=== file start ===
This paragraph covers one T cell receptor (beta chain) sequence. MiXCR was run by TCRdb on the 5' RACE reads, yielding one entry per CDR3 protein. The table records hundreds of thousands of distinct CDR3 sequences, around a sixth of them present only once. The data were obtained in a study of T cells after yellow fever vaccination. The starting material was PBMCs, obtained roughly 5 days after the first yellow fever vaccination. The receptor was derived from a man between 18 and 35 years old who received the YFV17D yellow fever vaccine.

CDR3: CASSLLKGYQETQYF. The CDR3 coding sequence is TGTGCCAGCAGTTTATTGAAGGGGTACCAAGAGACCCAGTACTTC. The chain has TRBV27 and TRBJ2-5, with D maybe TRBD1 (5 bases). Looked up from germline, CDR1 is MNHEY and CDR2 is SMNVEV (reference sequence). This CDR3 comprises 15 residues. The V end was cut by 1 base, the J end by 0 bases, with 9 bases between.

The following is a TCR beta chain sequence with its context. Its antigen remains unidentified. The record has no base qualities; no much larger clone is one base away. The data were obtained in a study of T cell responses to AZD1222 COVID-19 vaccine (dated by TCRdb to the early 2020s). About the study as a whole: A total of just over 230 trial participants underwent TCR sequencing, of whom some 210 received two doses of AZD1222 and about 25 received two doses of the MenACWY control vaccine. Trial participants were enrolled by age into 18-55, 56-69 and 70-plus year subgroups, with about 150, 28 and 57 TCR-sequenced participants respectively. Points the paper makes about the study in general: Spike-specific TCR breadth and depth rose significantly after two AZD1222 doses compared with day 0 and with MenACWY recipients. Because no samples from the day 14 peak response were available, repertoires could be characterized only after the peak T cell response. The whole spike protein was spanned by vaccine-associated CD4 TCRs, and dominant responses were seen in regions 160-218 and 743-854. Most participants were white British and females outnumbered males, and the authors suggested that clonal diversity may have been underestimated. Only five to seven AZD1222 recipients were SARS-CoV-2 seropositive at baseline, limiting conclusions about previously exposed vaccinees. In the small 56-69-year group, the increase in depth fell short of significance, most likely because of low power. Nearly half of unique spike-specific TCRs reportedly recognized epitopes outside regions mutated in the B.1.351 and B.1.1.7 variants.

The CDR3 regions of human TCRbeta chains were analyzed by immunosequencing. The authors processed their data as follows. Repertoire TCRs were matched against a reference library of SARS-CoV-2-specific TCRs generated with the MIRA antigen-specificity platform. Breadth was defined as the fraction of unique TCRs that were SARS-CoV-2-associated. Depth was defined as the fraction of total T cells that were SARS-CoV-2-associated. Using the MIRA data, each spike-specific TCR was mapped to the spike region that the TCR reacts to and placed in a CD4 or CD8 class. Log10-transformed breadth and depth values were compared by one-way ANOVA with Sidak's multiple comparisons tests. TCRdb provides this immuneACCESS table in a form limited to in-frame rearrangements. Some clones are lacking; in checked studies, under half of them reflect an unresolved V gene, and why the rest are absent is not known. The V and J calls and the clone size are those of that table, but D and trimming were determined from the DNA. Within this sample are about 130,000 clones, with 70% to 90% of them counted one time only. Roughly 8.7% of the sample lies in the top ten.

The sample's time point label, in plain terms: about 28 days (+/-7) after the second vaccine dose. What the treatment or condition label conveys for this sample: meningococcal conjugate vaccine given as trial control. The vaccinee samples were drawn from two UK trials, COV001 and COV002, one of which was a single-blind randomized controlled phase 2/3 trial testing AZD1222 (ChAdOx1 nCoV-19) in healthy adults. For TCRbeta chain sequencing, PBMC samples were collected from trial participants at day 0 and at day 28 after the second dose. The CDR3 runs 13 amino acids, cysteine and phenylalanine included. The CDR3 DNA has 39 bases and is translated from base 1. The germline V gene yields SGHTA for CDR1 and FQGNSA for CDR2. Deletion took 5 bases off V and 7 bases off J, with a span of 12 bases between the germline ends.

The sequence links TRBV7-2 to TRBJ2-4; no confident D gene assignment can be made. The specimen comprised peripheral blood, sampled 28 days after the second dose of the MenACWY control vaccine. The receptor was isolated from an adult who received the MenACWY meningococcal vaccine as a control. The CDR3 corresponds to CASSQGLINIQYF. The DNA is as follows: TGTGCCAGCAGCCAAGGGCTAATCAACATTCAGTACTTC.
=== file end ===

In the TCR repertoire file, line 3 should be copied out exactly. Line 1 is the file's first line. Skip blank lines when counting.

The following is a TCR beta chain sequence with its context. Its antigen remains unidentified. The record has no base qualities; no much larger clone is one base away. The data were obtained in a study of T cell responses to AZD1222 COVID-19 vaccine (dated by TCRdb to the early 2020s). About the study as a whole: A total of just over 230 trial participants underwent TCR sequencing, of whom some 210 received two doses of AZD1222 and about 25 received two doses of the MenACWY control vaccine. Trial participants were enrolled by age into 18-55, 56-69 and 70-plus year subgroups, with about 150, 28 and 57 TCR-sequenced participants respectively. Points the paper makes about the study in general: Spike-specific TCR breadth and depth rose significantly after two AZD1222 doses compared with day 0 and with MenACWY recipients. Because no samples from the day 14 peak response were available, repertoires could be characterized only after the peak T cell response. The whole spike protein was spanned by vaccine-associated CD4 TCRs, and dominant responses were seen in regions 160-218 and 743-854. Most participants were white British and females outnumbered males, and the authors suggested that clonal diversity may have been underestimated. Only five to seven AZD1222 recipients were SARS-CoV-2 seropositive at baseline, limiting conclusions about previously exposed vaccinees. In the small 56-69-year group, the increase in depth fell short of significance, most likely because of low power. Nearly half of unique spike-specific TCRs reportedly recognized epitopes outside regions mutated in the B.1.351 and B.1.1.7 variants.